The right security must be an integral part of each IoT design today. Infineon’s broad family of hardware security products enables solutions tailored to specific security needs to prevent the uncertainty of digital threats in your business. Hwai Lin Khor, Head of Sales & Business Development for Chipcard & Security, Infineon Technologies Asia Pacific shares more about the IoT Security and explains how do semiconductors bring security muscle to IoT in an exclusive interview with Electronics Maker.
Khor Hwai Lin is the Head of Sales and Business Development for South Asia and South Korea of Infineon Technologies Chipcard and Security business division. She has more than 10 years of working experience in the technology sector that spans across semiconductor, consumer electronics and enterprise computing. Prior to this role, she was a member of Asia Pacific strategy and market development team that conducts market and operation analysis, advises management on strategic initiatives and manages go to market projects.
Where do you see the biggest challenges on the way to a functional IoT?
The biggest challenge of a functional IoT is interoperability as there are different standards and protocols in the market. In order for a truly functional IoT, devices have to interact with one another seamlessly. A way to ensure continuous flow of data is to speak the same language. Yet even before universal language, connected devices need to establish trust and this is where security plays a key role.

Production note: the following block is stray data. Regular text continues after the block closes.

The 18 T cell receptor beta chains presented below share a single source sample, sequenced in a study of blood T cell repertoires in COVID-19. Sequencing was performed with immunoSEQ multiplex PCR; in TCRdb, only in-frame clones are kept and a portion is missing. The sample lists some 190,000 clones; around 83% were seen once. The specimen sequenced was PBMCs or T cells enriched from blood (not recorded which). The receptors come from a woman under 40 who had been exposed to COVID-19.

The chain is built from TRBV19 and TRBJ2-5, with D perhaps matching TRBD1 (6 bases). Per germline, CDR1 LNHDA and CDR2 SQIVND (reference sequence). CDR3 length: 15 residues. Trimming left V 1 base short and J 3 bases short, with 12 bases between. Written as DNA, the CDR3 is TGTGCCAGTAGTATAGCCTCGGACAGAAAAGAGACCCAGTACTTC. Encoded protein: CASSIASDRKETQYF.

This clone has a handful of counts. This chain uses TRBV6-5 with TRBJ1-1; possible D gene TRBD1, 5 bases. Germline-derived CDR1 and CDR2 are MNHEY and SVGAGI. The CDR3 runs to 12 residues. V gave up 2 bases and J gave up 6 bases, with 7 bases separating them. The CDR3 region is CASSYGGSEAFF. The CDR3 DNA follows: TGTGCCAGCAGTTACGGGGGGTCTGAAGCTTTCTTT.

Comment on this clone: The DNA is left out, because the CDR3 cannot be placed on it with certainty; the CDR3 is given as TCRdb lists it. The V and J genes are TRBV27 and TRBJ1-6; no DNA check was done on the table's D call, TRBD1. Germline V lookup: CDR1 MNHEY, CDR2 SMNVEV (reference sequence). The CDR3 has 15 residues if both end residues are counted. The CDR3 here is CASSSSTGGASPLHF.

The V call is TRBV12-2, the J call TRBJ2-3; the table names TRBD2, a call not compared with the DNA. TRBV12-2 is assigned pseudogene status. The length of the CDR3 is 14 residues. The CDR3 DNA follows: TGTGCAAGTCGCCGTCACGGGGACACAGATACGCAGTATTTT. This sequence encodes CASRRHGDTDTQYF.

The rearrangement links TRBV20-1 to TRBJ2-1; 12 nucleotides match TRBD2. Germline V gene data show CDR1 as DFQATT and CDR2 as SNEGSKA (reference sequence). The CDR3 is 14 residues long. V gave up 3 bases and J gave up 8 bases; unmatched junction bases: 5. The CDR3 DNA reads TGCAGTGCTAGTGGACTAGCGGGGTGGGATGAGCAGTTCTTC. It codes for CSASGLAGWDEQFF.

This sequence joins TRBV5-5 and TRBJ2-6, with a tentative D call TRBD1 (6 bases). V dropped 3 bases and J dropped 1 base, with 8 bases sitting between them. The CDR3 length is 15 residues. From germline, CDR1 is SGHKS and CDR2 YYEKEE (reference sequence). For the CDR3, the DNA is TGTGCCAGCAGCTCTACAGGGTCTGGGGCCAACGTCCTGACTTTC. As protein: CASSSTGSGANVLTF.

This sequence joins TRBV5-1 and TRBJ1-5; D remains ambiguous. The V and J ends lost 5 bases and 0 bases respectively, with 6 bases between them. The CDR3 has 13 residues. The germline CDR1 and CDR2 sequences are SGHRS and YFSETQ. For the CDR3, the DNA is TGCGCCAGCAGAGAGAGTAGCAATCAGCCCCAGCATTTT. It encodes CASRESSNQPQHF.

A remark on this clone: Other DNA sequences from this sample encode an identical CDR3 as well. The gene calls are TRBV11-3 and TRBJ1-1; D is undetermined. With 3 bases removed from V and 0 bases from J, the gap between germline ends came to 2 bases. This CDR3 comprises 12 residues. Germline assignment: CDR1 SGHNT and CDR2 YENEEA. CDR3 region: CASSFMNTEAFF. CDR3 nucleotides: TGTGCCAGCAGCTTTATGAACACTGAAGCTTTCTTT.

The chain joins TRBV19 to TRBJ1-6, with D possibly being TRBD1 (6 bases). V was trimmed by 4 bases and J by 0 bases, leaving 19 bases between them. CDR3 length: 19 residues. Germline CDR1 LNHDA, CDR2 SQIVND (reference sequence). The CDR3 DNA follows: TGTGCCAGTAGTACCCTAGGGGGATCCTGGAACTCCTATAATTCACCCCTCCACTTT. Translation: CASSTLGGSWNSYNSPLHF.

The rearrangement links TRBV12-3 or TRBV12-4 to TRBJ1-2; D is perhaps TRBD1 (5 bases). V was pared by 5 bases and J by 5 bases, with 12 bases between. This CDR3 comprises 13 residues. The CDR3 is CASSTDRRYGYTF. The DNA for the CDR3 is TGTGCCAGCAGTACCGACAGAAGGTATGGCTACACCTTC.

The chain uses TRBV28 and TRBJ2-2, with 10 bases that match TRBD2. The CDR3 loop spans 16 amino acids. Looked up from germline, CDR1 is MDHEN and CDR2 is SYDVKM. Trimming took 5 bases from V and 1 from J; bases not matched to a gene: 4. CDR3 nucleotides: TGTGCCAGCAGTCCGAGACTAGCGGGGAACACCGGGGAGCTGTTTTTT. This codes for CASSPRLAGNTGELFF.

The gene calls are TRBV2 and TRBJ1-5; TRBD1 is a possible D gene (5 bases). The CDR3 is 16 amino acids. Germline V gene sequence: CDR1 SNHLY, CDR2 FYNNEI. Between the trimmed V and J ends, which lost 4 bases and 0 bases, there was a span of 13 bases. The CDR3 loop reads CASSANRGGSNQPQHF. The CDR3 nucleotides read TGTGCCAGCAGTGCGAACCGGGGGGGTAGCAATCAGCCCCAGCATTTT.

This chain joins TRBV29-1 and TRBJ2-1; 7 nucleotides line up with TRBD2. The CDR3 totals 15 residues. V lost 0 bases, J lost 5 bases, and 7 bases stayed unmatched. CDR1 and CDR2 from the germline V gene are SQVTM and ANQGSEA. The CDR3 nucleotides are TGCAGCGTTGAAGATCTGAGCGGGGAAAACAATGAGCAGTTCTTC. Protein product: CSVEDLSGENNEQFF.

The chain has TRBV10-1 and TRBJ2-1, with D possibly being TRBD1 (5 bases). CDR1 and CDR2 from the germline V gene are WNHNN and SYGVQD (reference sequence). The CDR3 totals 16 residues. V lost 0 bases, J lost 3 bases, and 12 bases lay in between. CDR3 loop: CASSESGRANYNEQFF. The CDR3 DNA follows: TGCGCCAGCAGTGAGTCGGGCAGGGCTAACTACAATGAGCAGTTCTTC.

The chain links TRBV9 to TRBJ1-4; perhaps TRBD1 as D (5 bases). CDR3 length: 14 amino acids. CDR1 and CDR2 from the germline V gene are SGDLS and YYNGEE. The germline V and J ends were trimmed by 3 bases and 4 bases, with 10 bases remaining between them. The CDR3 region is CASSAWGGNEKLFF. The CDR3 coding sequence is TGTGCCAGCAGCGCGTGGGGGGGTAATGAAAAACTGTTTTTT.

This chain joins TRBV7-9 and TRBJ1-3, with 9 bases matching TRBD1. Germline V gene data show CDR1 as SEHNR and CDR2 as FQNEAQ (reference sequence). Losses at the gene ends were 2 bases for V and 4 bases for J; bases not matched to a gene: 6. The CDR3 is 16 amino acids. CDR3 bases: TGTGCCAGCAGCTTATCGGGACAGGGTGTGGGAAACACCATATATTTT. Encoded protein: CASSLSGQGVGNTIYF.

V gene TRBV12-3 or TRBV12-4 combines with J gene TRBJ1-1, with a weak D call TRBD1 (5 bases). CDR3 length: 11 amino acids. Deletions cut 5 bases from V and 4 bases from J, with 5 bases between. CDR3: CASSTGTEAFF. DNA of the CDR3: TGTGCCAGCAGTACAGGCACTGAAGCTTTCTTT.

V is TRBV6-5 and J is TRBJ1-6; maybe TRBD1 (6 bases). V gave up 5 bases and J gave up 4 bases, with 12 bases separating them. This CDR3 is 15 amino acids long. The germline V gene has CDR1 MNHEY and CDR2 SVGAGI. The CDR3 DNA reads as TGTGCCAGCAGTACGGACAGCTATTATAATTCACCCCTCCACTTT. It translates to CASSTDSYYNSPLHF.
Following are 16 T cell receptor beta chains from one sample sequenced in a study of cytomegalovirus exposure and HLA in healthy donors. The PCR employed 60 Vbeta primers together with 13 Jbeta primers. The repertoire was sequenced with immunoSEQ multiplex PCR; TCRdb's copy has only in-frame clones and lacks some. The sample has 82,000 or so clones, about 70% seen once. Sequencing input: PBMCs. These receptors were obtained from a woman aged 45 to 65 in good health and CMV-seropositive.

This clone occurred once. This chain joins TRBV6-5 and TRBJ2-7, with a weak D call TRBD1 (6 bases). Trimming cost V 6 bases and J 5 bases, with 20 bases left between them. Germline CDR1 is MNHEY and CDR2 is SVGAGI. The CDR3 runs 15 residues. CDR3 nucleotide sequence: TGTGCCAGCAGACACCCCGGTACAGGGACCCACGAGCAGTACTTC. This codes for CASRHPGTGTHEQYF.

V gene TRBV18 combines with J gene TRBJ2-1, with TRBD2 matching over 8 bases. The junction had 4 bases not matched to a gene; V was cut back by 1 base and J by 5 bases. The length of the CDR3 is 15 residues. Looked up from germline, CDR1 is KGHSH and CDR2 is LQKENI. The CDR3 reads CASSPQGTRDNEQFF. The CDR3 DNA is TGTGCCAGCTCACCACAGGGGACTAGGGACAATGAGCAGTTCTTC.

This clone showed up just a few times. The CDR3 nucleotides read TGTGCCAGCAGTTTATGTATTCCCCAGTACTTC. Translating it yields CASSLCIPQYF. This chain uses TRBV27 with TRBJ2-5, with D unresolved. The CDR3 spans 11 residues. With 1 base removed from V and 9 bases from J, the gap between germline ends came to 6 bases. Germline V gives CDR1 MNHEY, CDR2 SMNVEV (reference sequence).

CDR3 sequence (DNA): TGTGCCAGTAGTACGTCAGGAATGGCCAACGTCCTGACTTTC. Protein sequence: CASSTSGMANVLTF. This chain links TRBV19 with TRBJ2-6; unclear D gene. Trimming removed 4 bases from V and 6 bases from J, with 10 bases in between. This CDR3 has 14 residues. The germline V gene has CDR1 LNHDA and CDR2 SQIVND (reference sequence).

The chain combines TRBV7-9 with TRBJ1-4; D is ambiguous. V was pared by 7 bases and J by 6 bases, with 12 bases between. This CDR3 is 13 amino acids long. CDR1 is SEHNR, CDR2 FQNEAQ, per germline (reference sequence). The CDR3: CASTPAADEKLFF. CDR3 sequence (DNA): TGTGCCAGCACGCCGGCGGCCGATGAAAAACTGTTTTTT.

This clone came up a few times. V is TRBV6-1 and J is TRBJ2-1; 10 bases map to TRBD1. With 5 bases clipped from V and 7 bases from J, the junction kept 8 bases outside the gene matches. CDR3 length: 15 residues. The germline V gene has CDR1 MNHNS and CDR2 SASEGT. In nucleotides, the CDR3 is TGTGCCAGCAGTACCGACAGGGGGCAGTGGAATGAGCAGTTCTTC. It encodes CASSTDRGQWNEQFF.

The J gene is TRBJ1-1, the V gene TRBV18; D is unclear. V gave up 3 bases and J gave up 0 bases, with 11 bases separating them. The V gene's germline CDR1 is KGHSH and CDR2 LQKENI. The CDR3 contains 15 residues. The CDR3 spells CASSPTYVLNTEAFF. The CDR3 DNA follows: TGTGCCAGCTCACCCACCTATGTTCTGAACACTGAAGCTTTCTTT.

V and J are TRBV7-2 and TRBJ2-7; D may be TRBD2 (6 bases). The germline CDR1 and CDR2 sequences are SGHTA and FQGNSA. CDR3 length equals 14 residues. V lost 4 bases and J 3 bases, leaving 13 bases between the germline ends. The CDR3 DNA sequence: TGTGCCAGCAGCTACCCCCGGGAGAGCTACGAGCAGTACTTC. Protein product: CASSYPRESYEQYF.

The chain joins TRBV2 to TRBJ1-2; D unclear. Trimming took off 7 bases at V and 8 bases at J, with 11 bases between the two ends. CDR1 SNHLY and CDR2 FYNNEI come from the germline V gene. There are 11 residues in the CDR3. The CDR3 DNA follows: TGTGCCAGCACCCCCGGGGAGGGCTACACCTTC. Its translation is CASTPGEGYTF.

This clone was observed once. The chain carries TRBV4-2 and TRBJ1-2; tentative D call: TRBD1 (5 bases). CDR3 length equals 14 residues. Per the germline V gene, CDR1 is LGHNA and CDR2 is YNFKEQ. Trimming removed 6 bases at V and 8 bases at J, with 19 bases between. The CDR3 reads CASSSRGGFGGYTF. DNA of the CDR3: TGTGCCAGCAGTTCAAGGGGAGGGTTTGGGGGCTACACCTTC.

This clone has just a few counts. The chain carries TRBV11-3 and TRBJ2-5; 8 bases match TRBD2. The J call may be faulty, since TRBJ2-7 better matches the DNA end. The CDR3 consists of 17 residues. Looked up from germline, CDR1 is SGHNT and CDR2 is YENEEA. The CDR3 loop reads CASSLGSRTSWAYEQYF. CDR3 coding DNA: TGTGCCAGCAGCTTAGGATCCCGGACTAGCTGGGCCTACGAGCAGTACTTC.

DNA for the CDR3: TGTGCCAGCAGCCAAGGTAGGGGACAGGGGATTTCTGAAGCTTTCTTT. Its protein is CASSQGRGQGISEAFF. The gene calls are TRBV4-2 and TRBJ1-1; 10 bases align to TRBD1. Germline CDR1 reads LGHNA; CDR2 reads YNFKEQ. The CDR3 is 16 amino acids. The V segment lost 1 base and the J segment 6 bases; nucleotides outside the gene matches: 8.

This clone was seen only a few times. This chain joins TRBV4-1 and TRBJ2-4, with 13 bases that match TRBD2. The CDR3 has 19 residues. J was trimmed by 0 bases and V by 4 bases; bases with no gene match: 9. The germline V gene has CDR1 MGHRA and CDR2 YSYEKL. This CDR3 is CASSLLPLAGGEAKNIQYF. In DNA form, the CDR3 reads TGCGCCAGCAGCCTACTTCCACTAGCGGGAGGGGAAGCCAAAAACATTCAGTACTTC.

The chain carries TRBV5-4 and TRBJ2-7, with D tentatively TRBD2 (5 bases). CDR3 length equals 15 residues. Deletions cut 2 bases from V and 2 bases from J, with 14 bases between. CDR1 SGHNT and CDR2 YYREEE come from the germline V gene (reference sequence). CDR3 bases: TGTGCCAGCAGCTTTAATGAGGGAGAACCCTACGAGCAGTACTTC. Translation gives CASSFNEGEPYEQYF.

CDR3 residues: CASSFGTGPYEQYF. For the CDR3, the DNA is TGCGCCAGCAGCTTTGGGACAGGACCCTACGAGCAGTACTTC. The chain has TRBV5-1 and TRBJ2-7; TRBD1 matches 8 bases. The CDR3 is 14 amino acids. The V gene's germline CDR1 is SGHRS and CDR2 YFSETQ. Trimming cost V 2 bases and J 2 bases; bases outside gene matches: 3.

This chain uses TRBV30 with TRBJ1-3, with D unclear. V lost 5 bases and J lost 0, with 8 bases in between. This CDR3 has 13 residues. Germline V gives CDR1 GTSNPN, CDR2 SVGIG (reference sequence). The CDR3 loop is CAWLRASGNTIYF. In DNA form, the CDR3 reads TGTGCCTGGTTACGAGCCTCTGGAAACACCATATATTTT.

What is the fundamental importance of securing IoT?
With the recent emergence of attacks on the host microcontrollers such as CLKSCREW, MELTDOWN and SPECTRE, it is of fundamental importance to apply the defense-in-depth concept for the protection of the IOT devices. Typically concepts such as achieving spatial separation of the host controller and security controllers are crucial to achieve a robust and longer life-span for the IOT devices. Secret keys and certificate credentials should be secured in tamper-resistant Hardware Trust anchors (such as Infineon’s OPTIGA™ family of products) to safeguard against hackers stealing the keys and credentials.
What are the IoT security trends to watch out for in 2018?